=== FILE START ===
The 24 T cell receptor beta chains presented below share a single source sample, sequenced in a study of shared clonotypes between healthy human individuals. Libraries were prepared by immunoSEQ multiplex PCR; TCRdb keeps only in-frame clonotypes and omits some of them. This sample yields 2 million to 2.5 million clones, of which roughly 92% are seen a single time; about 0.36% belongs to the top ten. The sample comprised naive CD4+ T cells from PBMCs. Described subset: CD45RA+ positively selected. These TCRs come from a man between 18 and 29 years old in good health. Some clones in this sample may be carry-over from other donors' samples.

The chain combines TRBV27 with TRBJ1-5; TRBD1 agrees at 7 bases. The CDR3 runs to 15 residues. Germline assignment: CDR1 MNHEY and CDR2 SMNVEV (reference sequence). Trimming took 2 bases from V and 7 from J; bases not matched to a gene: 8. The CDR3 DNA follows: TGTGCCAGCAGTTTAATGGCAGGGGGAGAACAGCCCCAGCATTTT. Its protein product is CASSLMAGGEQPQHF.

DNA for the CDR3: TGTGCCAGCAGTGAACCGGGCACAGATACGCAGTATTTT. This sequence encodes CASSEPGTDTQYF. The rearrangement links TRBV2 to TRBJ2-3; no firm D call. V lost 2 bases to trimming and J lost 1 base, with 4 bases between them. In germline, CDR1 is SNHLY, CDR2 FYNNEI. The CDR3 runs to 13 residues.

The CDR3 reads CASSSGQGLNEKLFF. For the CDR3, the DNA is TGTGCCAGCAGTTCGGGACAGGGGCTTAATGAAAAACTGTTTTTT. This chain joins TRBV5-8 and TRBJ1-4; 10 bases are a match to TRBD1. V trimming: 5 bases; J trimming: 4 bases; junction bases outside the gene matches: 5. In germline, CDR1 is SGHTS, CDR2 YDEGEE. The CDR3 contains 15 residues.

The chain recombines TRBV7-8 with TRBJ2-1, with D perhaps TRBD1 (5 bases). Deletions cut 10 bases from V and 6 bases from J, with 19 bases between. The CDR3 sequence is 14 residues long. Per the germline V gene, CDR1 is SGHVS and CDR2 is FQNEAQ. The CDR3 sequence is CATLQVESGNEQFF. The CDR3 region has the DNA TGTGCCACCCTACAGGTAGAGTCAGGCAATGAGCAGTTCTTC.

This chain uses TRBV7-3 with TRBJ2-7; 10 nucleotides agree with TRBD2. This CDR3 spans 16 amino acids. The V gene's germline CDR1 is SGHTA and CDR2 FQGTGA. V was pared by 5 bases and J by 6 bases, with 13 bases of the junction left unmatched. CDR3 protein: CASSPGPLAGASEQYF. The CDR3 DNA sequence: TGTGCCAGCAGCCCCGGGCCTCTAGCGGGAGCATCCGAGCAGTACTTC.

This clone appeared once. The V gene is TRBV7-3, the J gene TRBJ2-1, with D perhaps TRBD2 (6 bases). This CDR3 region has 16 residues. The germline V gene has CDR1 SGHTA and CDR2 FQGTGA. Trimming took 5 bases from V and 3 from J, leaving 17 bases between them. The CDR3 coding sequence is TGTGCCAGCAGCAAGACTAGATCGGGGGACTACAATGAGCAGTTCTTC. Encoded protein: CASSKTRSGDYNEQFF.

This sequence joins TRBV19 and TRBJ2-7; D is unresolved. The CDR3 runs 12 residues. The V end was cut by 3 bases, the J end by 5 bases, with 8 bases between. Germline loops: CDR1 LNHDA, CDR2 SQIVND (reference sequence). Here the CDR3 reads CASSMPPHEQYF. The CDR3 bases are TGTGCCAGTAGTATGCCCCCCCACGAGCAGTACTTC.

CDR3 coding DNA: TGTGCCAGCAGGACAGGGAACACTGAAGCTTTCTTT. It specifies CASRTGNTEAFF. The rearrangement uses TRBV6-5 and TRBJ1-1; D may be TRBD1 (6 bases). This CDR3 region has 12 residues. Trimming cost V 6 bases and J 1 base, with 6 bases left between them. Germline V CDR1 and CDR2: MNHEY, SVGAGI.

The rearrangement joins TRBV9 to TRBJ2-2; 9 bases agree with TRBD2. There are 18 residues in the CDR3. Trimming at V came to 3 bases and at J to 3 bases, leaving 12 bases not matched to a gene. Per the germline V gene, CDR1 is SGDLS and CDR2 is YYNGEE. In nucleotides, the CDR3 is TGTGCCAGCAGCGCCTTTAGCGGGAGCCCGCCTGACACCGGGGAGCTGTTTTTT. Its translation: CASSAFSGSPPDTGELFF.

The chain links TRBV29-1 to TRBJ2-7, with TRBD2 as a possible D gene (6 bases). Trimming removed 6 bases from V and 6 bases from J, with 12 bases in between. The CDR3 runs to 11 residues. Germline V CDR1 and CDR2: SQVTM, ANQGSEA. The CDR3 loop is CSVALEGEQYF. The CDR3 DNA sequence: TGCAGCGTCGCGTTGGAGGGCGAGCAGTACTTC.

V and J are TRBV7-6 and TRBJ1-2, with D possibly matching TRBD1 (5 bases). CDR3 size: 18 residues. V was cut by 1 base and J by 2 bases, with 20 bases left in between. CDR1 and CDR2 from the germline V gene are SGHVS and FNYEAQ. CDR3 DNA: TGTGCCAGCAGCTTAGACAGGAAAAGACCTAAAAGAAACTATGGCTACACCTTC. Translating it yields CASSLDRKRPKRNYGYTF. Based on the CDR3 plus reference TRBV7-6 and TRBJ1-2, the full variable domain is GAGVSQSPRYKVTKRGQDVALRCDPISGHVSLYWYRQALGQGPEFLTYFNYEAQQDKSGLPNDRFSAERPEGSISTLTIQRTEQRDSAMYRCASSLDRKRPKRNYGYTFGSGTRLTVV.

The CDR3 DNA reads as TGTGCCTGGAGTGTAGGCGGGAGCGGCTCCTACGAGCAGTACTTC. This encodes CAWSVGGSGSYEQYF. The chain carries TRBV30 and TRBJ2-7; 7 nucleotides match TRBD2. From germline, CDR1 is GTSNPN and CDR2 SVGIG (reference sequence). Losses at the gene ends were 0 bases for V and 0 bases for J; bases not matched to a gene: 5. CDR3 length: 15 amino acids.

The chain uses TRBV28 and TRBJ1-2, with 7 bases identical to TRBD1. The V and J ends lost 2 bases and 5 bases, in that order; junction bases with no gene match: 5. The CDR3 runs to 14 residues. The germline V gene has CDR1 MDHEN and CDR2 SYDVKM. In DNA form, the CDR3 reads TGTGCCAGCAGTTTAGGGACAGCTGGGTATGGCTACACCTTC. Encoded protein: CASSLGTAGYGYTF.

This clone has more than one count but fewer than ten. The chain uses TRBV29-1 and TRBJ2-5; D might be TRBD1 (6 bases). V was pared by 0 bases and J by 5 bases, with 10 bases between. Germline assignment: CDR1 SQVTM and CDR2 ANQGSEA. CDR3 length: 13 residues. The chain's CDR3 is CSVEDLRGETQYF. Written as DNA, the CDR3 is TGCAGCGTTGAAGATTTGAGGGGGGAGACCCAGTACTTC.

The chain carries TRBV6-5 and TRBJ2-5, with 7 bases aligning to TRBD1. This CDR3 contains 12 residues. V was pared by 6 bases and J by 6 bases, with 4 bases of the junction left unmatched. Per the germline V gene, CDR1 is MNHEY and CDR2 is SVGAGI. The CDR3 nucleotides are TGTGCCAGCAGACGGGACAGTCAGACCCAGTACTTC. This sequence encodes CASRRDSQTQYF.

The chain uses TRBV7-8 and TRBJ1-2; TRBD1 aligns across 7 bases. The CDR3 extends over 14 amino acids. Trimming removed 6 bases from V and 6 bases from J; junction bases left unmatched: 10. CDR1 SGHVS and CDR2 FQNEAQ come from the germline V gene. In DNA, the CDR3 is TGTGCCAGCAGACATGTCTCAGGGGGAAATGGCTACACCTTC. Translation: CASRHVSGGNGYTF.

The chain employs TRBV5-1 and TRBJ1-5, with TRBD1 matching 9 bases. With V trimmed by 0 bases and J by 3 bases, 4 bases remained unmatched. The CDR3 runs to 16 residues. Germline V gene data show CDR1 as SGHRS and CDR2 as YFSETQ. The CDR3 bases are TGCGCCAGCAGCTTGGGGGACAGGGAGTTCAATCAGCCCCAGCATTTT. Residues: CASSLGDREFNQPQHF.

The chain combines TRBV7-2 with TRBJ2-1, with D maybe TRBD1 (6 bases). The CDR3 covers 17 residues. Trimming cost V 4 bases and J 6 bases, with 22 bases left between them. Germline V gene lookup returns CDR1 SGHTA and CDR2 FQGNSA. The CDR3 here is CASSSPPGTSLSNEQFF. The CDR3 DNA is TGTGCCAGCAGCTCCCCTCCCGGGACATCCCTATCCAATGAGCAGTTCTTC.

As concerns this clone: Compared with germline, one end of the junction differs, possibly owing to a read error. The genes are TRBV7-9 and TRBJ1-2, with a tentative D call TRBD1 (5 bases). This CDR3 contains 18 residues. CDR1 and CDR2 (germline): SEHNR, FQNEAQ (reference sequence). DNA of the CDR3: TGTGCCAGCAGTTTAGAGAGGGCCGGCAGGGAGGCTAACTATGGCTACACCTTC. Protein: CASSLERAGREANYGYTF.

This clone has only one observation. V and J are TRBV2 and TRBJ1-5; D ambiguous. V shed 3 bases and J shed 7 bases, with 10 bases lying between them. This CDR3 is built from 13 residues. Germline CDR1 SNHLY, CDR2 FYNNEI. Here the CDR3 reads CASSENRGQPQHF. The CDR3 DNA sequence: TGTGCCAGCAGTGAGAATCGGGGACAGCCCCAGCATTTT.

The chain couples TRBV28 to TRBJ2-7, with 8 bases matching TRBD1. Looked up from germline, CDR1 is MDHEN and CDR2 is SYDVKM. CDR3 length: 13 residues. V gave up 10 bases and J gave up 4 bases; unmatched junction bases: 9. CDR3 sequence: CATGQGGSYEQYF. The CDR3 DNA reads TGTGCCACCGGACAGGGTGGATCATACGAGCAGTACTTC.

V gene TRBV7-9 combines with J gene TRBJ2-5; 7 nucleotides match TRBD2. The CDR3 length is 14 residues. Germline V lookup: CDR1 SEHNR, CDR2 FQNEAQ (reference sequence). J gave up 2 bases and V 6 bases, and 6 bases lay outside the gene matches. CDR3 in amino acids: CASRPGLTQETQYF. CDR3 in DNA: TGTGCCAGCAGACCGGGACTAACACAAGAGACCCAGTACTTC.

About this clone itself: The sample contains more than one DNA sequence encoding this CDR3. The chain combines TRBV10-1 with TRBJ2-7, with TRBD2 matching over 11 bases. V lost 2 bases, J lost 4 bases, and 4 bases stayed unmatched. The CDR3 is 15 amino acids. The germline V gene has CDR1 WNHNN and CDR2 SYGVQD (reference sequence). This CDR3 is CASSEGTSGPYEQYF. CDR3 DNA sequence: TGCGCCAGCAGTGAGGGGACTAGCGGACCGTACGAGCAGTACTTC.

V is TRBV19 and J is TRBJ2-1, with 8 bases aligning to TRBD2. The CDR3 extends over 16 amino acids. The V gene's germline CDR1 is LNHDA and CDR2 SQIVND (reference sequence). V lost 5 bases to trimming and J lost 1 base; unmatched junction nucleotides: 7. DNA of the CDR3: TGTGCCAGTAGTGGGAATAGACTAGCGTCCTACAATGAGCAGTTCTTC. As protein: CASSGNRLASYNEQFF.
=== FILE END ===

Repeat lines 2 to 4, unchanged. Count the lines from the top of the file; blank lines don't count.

The chain combines TRBV27 with TRBJ1-5; TRBD1 agrees at 7 bases. The CDR3 runs to 15 residues. Germline assignment: CDR1 MNHEY and CDR2 SMNVEV (reference sequence). Trimming took 2 bases from V and 7 from J; bases not matched to a gene: 8. The CDR3 DNA follows: TGTGCCAGCAGTTTAATGGCAGGGGGAGAACAGCCCCAGCATTTT. Its protein product is CASSLMAGGEQPQHF.

DNA for the CDR3: TGTGCCAGCAGTGAACCGGGCACAGATACGCAGTATTTT. This sequence encodes CASSEPGTDTQYF. The rearrangement links TRBV2 to TRBJ2-3; no firm D call. V lost 2 bases to trimming and J lost 1 base, with 4 bases between them. In germline, CDR1 is SNHLY, CDR2 FYNNEI. The CDR3 runs to 13 residues.

The CDR3 reads CASSSGQGLNEKLFF. For the CDR3, the DNA is TGTGCCAGCAGTTCGGGACAGGGGCTTAATGAAAAACTGTTTTTT. This chain joins TRBV5-8 and TRBJ1-4; 10 bases are a match to TRBD1. V trimming: 5 bases; J trimming: 4 bases; junction bases outside the gene matches: 5. In germline, CDR1 is SGHTS, CDR2 YDEGEE. The CDR3 contains 15 residues.